Meningitis: History and Causative Factors

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A teen gets a vaccination last year at St. John Community Center. The meningitis vaccine is recommended for kids age 11 or 12, plus a booster shot at age 16. [JAY JANNER/AMERICAN-STATESMAN]
Photo credit – Austin America-Statesman

Meningitis is an infection of the meninges, the protective membranes that surround the brain and spinal cord.

It can affect anyone but is known to be most common in babies, young children, teenagers and young adults. Meningitis can pose very fatal consequences, if not treated quickly.

A seriously debilitating disease that requires immediate medical help, meningitis is caused by some bacteria (bacterial meningitis). In the United States, the most common ones are: Streptococcus pneumoniae (pneumococcus), Neisseria meningitidis (meningococcus) and Listeria monocytogenes (in older people, pregnant women, or those with immune system problems).

In Nigeria, cerebrospinal meningitis (CSM) is a major epidemic disease which has cases reported every year. The highest cases and burden are reported in the Meningitis Belt, a part of Sub-Saharan Africa. The belt in Nigeria, includes all the 19 northern states and the Federal Capital Territory (FCT). Though the Nigerian government has assured that meningitis vaccine is free, there are insinuations that some teaching hospitals in the country charge money for it.

The first meningitis outbreak was recorded in Geneva, Switzerland, in 1805. Descriptions of the disease were given separately by Gaspard Vieusseux (1746-1814) and Andre Matthey (1778-1842) in Geneva and Elisa North (1771-1843) in Massachusetts. Since then, several outbreaks of the disease have been reported in Europe and the United States.

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Viral and bacterial infections have been understood to be the most common causes of meningitis. Other causes may include cancer, fungi and drug-induced reactions. Some of the meningitis cases caused by fungi and bacteria are contagious and can be transmitted by coughing, sneezing or through close contact.

Africa recorded its first outbreak in 1840. Subsequent epidemics in the continent became much more common in the 20th century. Nigeria and Ghana reported the first major epidemics between 1905 and 1908. A large number of people were reported to have died from the disease in those outbreaks.

Austrian bacteriologist, Anton Vaykselbaum, who described meningococcal bacteria in 1887, wrote the first evidence that linked meningitis to bacterial infection. While Heinrich Quincke (1842-1922) made use of a new technique of lumbar puncture (1891) to provide an early analysis of cerebrospinal fluid (CSF), William Mestrezat (1883-1929) and H. Houston Merritt (1902-1979) compiled large series of CSF profiles in meningitis.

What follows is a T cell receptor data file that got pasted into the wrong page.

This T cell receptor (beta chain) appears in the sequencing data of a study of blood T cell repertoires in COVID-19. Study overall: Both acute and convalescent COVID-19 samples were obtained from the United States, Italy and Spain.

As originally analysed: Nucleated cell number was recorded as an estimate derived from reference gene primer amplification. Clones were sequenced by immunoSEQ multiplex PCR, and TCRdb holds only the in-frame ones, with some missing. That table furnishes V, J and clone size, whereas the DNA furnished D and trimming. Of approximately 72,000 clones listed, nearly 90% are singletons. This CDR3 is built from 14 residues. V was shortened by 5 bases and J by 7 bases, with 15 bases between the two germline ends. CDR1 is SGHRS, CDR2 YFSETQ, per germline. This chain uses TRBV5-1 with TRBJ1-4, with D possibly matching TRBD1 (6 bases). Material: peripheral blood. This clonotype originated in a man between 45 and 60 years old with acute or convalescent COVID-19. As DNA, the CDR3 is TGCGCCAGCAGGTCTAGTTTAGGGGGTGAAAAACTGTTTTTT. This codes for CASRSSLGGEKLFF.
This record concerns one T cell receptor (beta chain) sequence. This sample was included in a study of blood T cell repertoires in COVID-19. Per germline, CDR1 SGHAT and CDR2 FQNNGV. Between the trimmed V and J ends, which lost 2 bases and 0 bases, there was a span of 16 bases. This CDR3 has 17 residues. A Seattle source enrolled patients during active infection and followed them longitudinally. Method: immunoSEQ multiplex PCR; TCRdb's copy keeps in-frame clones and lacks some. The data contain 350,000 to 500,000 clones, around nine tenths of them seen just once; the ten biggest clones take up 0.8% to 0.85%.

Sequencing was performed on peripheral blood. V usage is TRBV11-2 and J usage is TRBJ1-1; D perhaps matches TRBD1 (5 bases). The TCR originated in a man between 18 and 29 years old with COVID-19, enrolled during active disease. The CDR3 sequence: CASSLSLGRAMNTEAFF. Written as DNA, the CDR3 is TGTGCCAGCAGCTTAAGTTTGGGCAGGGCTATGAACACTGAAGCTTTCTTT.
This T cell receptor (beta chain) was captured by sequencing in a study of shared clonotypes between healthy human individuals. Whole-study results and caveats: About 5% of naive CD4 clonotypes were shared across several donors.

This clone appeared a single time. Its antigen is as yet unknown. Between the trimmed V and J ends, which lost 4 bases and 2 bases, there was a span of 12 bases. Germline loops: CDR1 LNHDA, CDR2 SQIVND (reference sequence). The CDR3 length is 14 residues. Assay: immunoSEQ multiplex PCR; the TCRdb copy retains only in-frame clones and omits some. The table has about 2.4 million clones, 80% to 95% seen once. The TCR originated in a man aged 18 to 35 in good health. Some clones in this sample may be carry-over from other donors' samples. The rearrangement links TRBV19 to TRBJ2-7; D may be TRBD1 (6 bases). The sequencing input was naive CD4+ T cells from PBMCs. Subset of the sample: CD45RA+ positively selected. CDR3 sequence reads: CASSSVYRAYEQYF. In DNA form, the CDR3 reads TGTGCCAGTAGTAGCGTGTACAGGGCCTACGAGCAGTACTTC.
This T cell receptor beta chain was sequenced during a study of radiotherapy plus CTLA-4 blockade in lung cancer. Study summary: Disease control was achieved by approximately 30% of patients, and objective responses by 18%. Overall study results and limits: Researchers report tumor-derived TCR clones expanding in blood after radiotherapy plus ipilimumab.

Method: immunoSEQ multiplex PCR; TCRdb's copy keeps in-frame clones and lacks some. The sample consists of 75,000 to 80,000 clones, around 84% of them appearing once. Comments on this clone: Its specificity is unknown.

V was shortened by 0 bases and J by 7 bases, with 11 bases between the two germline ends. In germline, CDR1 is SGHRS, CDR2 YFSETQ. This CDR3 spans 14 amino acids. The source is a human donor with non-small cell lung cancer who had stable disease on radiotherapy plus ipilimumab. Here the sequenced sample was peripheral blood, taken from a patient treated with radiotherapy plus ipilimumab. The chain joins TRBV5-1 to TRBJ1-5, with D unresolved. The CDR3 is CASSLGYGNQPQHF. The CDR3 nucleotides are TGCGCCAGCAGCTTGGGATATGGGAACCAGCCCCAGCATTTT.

More symptoms of meningitis were described by the end of the 19th century. The symptoms of the disease were described in 1884 by Russian physician, Vladimir Kernig (1840-1917) in 1899 and by Polish physician, Jozef Brudzinski (1874-1917). The symptoms were then called Kernig’s sign and Brudzinski sign in 1882 and 1909 respectively.

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By the second half of the 20th century, the influenza viruses A and B adenovirus were found to be connected to meningitis as well. A.A. Smorodintsev proved in 1968 that there are more than 200 different viruses and their serotypes that may cause meningeal infections. Armstrong and Lilly in 1934 isolated the virus from the cerebrospinal fluid of patients.

The following are types of meningitis:

Bacterial meningitis

Bacterial meningitis can be caused by Streptococcus pneumoniae (pneumococcus), Neisseria meningitidis (meningococcus) and Listeria monocytogenes. Haemophilus influenzae type b (Hib) was a common cause of meningitis in babies and young children until the Hib vaccine became available for infants.

The onset of bacterial meningitis is often indicated when bacteria get into the bloodstream from the sinuses, ears or throat. The bacteria moves to the brain through the bloodstream.

Viral meningitis

Viral meningitis is more common than the bacterial form and usually not less serious.  Several viruses can cause the disease, including some that can cause diarrhoea.

Fungal meningitis

Less common, compared to bacterial and viral meningitis, fungal meningitis is rarely contracted by people who are healthy. The disease is more likely to affect people who have a compromised immune system and those suffering from HIV/AIDS.

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Parasitic meningitis

Parasitic meningitis is rare and caused by animal parasites. Eating animals like snails, slugs, snakes, fish, or poultry that are infected by parasites or their eggs can predispose one to the disease. There is a higher risk with raw or uncooked foods. This type of meningitis is not contagious.

Amoebic meningitis

A rare and fatal infection caused by a single-celled bug called Naegleria fowleri, which lives in soil or warm, fresh water amoebic meningitis is common with people who swim in areas where the amoeba lives. It is also not contagious.

Non-infectious meningitis

Non-infectious meningitis is caused by diseases like lupus or cancer. It is also reported in people who have had a head injury, brain surgery or those who have taken certain medications. It is not contagious.

Chronic meningitis

Chronic meningitis develops over the course of weeks. It is the result of infections with a fungus or the mycobacteria that cause tuberculosis. As these organisms get into the tissue and fluid surrounding the brain, they cause meningitis.

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